Optional. The request URI, which should correspond with the node.js route on which the TokenSec handshake middleware function is applied. The TokenSec client-side library will post to this URI. Defaults to '/'.


    Optional. If the csrfToken is set, this will be passed back to the server using the 'x-csrf-token` header. Additionally, the csrfToken is used as secret if no secret was provided.


    Optional / Required. A shared secret between client and server which will be used to encrypt the temporary key during transport from client to server. It is recommended to use a generated token, like the CSRF token, instead of a fixed secret. If not set, the secret will default to the CSRF token (if available). If neither a secret is provided, nor a CSRF token the TokenSec library will throw an error.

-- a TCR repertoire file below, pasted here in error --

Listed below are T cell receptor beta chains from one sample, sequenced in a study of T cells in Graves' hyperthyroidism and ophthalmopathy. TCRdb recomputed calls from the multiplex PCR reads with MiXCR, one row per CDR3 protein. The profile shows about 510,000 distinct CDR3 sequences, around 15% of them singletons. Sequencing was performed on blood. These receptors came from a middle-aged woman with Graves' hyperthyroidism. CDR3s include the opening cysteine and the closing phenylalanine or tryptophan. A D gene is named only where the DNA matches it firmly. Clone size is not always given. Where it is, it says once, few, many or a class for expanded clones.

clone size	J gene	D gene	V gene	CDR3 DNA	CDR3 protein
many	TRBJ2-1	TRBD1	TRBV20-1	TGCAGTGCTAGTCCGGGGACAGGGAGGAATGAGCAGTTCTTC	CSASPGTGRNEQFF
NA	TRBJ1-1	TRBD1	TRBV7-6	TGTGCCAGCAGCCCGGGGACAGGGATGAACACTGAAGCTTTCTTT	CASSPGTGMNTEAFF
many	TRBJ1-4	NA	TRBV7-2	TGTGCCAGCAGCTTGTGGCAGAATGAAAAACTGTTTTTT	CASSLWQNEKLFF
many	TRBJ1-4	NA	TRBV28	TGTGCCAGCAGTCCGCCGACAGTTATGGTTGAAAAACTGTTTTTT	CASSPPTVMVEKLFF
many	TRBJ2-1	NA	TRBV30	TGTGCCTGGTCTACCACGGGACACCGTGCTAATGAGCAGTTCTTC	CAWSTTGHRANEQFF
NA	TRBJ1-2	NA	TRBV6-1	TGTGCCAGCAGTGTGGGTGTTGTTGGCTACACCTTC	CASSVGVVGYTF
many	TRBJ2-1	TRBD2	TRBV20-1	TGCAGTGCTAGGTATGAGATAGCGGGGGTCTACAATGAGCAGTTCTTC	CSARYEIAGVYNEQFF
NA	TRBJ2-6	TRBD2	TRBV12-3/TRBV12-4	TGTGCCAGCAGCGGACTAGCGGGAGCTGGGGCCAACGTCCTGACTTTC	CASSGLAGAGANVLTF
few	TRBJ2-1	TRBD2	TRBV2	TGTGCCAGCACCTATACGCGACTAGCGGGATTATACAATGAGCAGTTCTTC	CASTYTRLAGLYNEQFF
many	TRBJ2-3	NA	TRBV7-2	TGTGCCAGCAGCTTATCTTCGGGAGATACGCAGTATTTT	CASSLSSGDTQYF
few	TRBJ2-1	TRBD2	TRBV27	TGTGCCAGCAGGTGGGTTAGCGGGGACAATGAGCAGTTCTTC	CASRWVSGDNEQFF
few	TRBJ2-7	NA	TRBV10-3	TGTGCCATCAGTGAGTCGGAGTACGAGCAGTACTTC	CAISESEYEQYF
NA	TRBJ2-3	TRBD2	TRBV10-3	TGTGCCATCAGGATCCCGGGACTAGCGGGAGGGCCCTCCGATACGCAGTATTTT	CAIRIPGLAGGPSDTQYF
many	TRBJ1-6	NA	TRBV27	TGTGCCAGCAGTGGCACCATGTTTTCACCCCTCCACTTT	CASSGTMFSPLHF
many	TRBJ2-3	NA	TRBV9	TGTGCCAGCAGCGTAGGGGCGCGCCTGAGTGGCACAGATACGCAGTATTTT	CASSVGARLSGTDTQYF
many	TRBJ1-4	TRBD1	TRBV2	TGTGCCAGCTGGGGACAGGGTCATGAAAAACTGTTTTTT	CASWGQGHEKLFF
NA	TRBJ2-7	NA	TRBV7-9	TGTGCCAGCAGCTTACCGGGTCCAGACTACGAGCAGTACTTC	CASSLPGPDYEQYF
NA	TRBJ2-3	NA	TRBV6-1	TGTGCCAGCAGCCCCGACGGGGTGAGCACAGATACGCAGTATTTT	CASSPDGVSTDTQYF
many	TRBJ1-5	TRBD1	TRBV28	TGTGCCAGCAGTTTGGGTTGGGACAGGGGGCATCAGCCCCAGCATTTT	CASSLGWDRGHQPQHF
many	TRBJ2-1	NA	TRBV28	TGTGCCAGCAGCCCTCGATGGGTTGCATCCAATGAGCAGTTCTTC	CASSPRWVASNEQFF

Optional. An additional secret that is added to the encryption layer. This is only required to be available on the client application, so it can be a fixed or generated String. Defaults to the less secure fixed value of 'TokenSec'.


    Optional. The HTTP header that is used in the communication between client and server. If used, the value should match with the value of the HTTP header configuration of the node.js TokenSec middleware function on the route. Defaults to x-tokensec-handshake.

    Related Modules



    The GNU Lesser General Public License, version 3.0 (LGPL-3.0)

    Copyright (c) 2015 Remie Bolte


    npm i tokensec

    Downloadsweekly downloads








    last publish


    • avatar